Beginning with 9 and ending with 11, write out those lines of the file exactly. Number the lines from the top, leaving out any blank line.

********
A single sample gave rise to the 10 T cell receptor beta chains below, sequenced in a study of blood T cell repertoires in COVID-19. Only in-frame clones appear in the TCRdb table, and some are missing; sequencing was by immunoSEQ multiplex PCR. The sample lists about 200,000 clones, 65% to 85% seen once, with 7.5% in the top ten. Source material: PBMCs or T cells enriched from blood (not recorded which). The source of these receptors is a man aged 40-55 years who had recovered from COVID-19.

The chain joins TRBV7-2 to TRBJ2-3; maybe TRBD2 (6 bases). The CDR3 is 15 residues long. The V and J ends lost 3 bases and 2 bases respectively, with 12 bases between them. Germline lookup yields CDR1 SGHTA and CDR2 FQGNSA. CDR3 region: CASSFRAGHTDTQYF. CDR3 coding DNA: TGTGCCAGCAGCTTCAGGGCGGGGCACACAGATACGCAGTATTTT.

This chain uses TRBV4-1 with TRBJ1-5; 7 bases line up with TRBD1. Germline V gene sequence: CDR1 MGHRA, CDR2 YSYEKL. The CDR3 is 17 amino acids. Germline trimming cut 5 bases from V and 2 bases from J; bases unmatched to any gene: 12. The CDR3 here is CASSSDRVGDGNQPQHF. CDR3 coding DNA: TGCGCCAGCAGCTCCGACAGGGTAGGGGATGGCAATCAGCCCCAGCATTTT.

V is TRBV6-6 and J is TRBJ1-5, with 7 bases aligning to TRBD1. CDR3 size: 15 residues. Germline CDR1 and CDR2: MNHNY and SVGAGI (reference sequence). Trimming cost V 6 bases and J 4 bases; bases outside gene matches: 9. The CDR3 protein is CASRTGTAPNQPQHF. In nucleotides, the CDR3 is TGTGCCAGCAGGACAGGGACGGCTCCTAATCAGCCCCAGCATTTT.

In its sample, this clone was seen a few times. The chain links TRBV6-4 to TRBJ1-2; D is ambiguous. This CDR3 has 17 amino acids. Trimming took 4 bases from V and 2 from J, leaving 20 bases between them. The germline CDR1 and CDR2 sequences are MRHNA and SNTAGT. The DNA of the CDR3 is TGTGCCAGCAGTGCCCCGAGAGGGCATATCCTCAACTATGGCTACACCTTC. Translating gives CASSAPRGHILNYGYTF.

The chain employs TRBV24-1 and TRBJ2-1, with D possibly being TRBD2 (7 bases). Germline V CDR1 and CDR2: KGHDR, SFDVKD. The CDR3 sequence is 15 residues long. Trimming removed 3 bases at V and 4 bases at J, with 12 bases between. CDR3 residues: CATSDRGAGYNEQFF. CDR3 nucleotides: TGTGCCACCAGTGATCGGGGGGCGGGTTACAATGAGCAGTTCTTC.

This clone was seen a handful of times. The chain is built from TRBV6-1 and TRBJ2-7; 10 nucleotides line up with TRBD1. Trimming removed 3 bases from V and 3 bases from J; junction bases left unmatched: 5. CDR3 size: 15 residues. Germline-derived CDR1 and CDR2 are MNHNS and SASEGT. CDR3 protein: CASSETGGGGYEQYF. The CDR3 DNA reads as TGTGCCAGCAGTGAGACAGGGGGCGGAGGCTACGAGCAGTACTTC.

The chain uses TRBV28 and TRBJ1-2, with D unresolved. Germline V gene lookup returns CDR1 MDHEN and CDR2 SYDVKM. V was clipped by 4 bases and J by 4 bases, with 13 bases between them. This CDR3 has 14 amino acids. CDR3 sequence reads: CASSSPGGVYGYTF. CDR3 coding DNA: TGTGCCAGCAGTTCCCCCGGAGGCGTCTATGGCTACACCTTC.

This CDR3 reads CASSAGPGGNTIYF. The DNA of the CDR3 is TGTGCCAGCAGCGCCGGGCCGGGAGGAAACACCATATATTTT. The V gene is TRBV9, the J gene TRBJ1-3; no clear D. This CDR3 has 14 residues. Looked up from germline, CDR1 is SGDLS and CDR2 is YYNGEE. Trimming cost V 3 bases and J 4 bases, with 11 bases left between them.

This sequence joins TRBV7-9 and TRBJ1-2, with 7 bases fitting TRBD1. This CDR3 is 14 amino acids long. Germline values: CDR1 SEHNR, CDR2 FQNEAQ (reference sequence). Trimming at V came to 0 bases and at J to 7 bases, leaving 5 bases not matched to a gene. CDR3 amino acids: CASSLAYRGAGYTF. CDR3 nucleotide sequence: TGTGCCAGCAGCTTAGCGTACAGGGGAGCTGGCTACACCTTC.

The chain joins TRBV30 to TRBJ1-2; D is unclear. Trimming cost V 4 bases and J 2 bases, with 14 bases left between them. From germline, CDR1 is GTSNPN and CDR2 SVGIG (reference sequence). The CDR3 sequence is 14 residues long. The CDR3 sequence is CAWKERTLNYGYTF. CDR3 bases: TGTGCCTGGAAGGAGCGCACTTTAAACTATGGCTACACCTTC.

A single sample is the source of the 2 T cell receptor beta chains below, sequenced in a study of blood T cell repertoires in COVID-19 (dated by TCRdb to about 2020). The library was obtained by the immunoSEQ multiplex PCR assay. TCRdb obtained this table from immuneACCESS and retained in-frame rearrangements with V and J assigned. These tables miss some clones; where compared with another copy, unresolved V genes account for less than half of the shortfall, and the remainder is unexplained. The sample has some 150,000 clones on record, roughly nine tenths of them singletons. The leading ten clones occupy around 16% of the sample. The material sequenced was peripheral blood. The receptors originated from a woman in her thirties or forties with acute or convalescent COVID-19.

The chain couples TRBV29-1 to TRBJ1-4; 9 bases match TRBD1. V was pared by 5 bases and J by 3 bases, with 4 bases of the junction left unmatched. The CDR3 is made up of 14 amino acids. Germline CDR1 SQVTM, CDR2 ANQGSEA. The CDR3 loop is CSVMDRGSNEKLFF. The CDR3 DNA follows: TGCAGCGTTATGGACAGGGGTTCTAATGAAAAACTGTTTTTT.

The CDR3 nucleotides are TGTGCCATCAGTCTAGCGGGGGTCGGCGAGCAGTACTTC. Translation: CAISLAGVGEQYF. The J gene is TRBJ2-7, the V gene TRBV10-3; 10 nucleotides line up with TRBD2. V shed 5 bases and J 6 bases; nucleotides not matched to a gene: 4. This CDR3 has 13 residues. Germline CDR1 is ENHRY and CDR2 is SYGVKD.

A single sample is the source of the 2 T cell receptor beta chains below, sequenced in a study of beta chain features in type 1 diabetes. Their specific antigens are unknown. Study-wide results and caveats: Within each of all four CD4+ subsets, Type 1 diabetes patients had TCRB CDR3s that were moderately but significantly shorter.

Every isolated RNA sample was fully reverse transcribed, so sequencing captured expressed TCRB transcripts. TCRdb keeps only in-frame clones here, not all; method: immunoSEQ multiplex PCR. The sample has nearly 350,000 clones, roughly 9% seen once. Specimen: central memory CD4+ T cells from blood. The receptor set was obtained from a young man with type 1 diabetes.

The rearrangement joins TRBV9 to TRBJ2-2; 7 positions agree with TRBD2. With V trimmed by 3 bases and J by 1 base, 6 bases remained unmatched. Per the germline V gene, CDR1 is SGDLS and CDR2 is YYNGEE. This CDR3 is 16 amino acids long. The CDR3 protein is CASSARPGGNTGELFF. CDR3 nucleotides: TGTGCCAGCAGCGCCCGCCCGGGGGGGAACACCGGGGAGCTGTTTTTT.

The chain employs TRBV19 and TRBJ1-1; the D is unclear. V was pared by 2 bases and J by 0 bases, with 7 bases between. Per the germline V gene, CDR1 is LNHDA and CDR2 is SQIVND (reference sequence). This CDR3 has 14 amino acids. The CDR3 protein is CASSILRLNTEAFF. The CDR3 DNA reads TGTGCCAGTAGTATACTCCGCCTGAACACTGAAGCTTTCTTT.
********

This CDR3 reads CASSAGPGGNTIYF. The DNA of the CDR3 is TGTGCCAGCAGCGCCGGGCCGGGAGGAAACACCATATATTTT. The V gene is TRBV9, the J gene TRBJ1-3; no clear D. This CDR3 has 14 residues. Looked up from germline, CDR1 is SGDLS and CDR2 is YYNGEE. Trimming cost V 3 bases and J 4 bases, with 11 bases left between them.

This sequence joins TRBV7-9 and TRBJ1-2, with 7 bases fitting TRBD1. This CDR3 is 14 amino acids long. Germline values: CDR1 SEHNR, CDR2 FQNEAQ (reference sequence). Trimming at V came to 0 bases and at J to 7 bases, leaving 5 bases not matched to a gene. CDR3 amino acids: CASSLAYRGAGYTF. CDR3 nucleotide sequence: TGTGCCAGCAGCTTAGCGTACAGGGGAGCTGGCTACACCTTC.

The chain joins TRBV30 to TRBJ1-2; D is unclear. Trimming cost V 4 bases and J 2 bases, with 14 bases left between them. From germline, CDR1 is GTSNPN and CDR2 SVGIG (reference sequence). The CDR3 sequence is 14 residues long. The CDR3 sequence is CAWKERTLNYGYTF. CDR3 bases: TGTGCCTGGAAGGAGCGCACTTTAAACTATGGCTACACCTTC.